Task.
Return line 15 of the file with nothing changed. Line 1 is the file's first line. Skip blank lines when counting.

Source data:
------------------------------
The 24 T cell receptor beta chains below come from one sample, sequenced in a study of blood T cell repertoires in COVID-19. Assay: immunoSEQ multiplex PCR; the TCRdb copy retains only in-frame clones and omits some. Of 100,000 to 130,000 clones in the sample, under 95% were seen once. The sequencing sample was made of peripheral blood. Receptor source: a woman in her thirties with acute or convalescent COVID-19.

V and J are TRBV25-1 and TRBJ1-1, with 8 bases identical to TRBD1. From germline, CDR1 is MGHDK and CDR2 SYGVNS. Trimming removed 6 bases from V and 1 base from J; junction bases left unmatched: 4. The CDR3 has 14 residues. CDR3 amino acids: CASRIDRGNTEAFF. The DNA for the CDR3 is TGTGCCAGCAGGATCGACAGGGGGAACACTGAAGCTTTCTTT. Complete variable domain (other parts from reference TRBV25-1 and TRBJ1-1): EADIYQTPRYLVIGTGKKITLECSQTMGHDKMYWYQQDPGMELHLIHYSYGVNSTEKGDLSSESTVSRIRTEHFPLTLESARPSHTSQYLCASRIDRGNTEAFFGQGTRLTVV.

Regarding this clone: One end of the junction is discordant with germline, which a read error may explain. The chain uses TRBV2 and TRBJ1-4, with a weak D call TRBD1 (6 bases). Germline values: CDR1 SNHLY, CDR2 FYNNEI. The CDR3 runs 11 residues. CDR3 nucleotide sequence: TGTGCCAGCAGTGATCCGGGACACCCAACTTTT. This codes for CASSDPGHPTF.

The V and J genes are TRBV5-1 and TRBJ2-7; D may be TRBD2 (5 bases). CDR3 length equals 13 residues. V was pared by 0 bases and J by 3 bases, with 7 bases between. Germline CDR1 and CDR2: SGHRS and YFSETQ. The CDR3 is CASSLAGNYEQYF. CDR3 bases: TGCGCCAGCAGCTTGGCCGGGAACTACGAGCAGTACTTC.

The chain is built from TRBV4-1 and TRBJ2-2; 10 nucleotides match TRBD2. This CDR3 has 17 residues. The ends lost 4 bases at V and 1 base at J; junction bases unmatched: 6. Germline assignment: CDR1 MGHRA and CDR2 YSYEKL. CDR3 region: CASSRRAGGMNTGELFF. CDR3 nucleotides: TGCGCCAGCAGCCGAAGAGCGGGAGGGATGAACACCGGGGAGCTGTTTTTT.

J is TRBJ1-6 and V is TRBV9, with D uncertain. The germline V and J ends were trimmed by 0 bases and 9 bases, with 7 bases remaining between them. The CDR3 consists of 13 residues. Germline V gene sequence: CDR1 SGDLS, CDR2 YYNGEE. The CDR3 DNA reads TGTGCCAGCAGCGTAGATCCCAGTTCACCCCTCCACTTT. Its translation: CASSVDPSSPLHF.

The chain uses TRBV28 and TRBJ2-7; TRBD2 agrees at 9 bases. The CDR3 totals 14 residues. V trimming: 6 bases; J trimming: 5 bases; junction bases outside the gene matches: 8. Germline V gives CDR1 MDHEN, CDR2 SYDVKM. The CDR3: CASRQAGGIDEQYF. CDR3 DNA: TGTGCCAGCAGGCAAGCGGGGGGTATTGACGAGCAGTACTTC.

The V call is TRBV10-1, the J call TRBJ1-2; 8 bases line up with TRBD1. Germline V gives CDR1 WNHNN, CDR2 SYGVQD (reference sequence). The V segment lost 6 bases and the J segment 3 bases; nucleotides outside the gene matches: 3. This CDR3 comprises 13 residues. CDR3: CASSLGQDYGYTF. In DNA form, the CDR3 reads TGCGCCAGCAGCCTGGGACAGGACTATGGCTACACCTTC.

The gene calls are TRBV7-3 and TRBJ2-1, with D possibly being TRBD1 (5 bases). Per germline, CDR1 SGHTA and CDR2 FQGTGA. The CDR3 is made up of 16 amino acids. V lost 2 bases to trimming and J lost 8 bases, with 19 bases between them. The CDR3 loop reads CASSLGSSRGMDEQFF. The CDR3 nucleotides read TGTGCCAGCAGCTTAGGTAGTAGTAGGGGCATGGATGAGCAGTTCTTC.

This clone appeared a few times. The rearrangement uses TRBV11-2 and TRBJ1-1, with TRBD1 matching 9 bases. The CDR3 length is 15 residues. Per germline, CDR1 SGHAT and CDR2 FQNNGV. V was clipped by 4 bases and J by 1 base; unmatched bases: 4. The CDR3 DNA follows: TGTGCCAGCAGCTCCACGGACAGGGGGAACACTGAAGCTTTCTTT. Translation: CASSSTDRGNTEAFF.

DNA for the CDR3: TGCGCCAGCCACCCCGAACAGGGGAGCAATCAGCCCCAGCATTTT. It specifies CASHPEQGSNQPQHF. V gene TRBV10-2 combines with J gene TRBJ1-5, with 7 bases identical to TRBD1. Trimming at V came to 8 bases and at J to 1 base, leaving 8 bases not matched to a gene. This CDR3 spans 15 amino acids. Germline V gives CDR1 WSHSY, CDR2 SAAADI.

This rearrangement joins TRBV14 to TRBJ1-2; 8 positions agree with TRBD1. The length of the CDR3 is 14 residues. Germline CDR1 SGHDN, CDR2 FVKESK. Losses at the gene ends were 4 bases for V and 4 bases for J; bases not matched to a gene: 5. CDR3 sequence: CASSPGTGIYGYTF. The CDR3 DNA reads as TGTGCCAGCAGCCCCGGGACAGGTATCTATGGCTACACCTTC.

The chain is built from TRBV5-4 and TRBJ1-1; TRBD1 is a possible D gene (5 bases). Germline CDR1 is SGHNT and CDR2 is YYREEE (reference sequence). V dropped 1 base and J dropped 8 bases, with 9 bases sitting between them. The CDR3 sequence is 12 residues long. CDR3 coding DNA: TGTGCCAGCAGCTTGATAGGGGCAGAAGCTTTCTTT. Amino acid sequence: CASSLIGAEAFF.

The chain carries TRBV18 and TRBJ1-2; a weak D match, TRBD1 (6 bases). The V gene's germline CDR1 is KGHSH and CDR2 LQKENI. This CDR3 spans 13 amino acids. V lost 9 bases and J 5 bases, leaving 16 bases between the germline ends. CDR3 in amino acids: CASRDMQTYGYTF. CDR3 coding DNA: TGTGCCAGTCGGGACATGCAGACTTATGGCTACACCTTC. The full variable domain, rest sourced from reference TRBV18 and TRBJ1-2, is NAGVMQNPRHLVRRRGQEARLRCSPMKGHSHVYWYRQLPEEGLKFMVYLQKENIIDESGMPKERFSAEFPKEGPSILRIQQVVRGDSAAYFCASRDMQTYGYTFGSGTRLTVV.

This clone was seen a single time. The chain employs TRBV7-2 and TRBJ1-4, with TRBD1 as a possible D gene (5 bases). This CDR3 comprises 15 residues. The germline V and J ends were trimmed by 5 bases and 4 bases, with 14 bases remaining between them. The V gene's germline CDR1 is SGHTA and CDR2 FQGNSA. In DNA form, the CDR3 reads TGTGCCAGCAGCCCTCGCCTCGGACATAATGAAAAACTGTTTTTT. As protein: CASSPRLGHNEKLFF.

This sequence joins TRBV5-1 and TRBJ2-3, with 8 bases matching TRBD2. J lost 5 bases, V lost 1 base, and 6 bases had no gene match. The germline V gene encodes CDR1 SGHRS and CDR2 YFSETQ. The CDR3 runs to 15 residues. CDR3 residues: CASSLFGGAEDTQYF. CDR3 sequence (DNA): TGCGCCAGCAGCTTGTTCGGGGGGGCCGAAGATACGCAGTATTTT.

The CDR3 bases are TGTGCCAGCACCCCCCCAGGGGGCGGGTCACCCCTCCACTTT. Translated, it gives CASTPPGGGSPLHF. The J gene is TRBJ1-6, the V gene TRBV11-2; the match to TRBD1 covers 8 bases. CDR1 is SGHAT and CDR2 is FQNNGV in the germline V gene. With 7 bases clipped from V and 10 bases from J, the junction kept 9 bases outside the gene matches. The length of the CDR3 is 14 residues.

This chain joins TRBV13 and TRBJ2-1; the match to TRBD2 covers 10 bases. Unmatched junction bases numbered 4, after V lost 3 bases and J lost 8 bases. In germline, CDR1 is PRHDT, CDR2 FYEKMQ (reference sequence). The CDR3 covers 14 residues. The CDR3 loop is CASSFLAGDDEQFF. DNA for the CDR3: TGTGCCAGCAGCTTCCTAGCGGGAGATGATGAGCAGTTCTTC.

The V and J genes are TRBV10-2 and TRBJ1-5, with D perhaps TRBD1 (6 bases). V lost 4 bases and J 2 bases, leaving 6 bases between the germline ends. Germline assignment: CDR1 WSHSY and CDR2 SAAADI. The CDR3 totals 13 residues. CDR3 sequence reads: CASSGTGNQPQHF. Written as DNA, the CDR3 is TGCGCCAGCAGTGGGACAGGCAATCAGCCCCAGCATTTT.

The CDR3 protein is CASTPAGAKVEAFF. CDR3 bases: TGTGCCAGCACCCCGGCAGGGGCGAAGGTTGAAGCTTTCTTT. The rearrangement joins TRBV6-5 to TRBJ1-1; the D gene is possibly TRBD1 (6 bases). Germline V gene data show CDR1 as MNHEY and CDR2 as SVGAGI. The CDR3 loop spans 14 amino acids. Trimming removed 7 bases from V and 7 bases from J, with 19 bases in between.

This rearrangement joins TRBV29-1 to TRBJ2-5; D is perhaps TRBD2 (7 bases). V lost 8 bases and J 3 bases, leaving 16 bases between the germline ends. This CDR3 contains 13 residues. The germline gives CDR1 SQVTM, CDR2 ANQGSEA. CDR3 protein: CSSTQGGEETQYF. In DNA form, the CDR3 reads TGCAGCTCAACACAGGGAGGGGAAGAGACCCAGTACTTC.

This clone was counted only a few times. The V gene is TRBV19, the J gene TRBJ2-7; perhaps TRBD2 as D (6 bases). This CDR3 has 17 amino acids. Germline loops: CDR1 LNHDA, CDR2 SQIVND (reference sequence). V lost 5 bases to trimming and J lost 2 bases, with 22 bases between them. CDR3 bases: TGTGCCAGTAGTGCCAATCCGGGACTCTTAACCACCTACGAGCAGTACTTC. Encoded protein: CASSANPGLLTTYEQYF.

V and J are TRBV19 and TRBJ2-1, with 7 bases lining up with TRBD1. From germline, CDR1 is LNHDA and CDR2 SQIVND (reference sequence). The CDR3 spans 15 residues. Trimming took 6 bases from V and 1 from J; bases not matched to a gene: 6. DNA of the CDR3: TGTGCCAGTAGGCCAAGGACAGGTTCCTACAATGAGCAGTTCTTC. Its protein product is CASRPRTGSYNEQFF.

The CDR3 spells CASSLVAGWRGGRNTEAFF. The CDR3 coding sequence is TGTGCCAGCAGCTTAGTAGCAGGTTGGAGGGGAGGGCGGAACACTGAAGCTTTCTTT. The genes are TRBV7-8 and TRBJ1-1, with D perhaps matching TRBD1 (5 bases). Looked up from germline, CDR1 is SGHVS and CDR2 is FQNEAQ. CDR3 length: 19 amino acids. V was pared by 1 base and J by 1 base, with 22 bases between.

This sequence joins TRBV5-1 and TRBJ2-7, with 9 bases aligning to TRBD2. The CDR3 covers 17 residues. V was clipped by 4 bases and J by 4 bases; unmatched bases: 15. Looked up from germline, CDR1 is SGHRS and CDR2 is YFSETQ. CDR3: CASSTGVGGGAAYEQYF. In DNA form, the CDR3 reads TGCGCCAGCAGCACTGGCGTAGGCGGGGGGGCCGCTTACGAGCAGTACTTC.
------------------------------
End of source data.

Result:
This clone was seen a single time. The chain employs TRBV7-2 and TRBJ1-4, with TRBD1 as a possible D gene (5 bases). This CDR3 comprises 15 residues. The germline V and J ends were trimmed by 5 bases and 4 bases, with 14 bases remaining between them. The V gene's germline CDR1 is SGHTA and CDR2 FQGNSA. In DNA form, the CDR3 reads TGTGCCAGCAGCCCTCGCCTCGGACATAATGAAAAACTGTTTTTT. As protein: CASSPRLGHNEKLFF.